Arrangements - Home and hybrid working policies


You could have different arrangements depending on the role and the needs of your employees. Discuss with them:

  • which roles can and cannot be done from home
  • who may or may not want to work from home
  • any concerns and how best to handle them
For example, you might need some roles based full-time in the workplace. Some might work 3 days in the workplace, 2 days remotely. Others might work from home most of the time, coming into the workplace only occasionally.

Think about how employment contracts might be affected and consult with your employees and their representatives.

Considering employees

Discuss your employee's needs, and consider how you can support them.

For example, consider:

  • any reasonable adjustments
  • their home working environment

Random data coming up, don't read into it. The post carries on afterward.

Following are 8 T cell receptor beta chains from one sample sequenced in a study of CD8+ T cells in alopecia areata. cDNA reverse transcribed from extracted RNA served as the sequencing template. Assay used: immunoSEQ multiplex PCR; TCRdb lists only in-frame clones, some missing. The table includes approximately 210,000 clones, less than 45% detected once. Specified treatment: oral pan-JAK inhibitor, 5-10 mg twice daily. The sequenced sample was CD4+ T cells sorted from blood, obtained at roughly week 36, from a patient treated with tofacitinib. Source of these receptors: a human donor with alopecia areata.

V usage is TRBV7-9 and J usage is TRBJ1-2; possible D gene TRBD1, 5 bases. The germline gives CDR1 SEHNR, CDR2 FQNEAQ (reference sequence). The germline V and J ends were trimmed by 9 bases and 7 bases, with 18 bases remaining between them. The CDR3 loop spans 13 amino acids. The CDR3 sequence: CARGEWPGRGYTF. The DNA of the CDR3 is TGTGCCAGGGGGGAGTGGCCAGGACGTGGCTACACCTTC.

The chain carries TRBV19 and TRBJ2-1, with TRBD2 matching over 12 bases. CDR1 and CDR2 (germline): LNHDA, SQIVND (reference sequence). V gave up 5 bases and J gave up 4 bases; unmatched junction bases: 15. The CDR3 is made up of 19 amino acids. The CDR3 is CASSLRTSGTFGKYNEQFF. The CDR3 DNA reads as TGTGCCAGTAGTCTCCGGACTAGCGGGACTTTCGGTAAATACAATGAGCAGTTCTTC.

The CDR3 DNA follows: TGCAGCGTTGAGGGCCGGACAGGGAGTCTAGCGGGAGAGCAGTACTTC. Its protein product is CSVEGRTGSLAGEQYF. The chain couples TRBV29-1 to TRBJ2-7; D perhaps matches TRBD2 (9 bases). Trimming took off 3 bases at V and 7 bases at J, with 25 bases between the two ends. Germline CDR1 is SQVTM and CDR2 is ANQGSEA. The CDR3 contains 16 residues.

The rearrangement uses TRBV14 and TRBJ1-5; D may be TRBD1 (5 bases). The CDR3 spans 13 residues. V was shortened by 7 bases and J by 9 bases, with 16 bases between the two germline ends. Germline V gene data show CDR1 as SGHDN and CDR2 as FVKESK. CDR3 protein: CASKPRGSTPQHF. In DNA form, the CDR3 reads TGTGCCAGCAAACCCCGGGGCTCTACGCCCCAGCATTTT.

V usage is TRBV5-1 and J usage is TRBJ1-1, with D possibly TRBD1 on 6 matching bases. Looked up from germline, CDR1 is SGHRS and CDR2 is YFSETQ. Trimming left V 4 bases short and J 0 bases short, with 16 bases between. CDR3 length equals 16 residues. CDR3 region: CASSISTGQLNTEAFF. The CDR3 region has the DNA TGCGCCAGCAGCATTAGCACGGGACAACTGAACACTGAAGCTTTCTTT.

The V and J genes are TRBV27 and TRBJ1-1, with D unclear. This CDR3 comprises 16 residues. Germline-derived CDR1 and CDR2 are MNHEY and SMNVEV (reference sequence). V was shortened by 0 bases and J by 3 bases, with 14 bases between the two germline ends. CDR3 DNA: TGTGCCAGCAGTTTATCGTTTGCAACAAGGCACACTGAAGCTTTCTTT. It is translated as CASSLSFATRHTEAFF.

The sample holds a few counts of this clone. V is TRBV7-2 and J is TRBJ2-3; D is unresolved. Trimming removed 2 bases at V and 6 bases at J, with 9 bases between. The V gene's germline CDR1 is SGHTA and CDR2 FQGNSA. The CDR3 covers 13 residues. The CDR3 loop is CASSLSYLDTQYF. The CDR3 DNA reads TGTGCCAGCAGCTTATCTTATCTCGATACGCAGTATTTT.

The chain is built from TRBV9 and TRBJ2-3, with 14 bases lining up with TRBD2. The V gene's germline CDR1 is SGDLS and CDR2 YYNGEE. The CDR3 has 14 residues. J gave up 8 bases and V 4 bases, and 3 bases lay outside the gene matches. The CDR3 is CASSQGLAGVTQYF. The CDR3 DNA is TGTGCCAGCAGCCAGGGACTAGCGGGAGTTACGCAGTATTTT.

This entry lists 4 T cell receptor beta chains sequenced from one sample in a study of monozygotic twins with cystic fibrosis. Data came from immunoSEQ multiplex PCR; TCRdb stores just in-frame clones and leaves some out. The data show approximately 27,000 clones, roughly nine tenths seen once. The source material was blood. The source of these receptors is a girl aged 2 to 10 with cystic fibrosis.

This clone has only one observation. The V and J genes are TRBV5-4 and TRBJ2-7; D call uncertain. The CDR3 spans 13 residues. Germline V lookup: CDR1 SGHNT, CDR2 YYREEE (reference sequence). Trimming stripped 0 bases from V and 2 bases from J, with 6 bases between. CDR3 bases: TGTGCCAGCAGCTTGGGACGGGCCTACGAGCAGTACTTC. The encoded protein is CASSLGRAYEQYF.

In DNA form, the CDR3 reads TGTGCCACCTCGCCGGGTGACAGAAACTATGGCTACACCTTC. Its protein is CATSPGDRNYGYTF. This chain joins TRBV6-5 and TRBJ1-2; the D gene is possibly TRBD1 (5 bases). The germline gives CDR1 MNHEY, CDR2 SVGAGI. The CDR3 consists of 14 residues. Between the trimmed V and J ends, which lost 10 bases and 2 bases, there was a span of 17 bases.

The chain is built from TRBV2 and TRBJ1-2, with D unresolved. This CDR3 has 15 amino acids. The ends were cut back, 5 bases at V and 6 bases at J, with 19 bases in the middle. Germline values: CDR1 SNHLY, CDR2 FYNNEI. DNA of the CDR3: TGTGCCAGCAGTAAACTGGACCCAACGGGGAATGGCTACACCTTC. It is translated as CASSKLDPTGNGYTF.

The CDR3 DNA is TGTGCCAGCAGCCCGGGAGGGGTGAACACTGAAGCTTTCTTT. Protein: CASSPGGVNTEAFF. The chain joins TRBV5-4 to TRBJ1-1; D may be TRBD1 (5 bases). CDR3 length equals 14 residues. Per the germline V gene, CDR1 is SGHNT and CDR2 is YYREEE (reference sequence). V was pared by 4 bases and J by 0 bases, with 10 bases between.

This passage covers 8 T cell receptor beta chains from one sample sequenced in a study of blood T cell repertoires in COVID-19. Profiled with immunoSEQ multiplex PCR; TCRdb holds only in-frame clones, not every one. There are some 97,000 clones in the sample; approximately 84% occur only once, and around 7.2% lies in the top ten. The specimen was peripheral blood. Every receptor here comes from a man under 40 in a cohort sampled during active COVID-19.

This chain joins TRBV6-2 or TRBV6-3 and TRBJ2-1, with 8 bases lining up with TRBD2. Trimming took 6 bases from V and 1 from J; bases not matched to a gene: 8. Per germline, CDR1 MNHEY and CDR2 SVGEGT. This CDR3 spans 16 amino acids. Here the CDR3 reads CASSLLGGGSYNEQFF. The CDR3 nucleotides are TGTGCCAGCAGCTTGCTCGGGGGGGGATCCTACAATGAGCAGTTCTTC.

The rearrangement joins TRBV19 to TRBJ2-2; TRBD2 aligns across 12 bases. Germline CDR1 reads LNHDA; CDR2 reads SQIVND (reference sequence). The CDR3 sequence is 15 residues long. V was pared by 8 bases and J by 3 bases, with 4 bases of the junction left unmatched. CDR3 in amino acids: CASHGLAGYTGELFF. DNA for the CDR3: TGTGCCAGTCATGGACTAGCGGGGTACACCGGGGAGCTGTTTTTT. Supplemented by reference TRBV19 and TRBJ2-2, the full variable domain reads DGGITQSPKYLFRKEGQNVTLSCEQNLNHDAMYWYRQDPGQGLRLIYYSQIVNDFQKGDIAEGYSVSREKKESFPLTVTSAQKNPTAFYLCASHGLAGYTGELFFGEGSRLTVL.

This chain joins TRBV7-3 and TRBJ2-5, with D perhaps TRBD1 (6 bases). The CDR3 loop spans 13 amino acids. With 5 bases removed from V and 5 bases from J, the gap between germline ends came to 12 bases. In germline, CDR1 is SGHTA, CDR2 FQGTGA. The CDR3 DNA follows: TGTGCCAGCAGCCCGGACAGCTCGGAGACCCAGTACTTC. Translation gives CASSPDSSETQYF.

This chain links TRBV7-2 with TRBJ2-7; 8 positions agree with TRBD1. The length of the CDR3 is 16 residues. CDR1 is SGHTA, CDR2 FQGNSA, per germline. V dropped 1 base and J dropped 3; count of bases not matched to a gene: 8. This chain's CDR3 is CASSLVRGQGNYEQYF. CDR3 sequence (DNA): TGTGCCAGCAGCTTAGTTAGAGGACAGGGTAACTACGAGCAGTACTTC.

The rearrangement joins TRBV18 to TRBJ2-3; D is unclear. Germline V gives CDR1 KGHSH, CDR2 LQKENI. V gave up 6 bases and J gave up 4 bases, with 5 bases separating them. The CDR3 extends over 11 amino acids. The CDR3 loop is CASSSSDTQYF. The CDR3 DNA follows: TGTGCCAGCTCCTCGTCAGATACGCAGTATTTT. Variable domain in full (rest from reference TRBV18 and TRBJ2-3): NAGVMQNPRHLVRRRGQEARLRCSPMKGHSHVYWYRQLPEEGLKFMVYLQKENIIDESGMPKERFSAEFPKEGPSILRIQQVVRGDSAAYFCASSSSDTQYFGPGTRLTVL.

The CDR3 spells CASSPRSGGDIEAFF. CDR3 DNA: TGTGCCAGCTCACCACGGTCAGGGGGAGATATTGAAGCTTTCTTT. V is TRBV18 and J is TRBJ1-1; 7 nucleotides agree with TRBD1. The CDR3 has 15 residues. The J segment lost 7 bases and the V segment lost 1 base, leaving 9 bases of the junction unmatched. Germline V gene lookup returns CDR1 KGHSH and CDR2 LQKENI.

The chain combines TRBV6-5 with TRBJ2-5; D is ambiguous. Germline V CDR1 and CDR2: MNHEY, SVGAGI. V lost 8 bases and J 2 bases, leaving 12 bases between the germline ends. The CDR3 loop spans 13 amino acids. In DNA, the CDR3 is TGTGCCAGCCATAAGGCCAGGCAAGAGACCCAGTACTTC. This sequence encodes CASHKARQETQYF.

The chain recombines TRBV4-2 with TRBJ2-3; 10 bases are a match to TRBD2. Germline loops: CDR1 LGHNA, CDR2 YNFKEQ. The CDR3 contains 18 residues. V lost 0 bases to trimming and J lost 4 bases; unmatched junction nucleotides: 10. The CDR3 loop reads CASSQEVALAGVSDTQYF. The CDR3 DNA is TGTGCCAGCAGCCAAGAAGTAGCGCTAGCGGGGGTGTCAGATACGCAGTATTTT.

• any caring responsibilities
  • other flexible working needs

Avoid generalising or making assumptions.

For example, Sam is a wheelchair user. Their manager thought they might prefer to work from home to avoid public transport. But Sam is worried about being isolated and would prefer to come into the workplace.

Considering roles

Think about whether work could be done remotely or if it needs to be done in the workplace. For example:

  • if technology could help
  • how teams communicate
  • if there are any concerns about health and safety, and how to address them
  • why a task needs to be carried out in the workplace

Think about how important it is for work to be done at a specific time. For example:

  • if there are core times that employees need to work together
  • how often should teams meet in person
  • if a client or stakeholder expects meetings or work to be done at specific times
  • how you manage the maximum number of hours an employee can work
  • how you encourage employees to take rest breaks

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Considering practicalities

As you consider where and when work could be done, you should think about how that affects other practical issues – and ensure you cover these in your policy.

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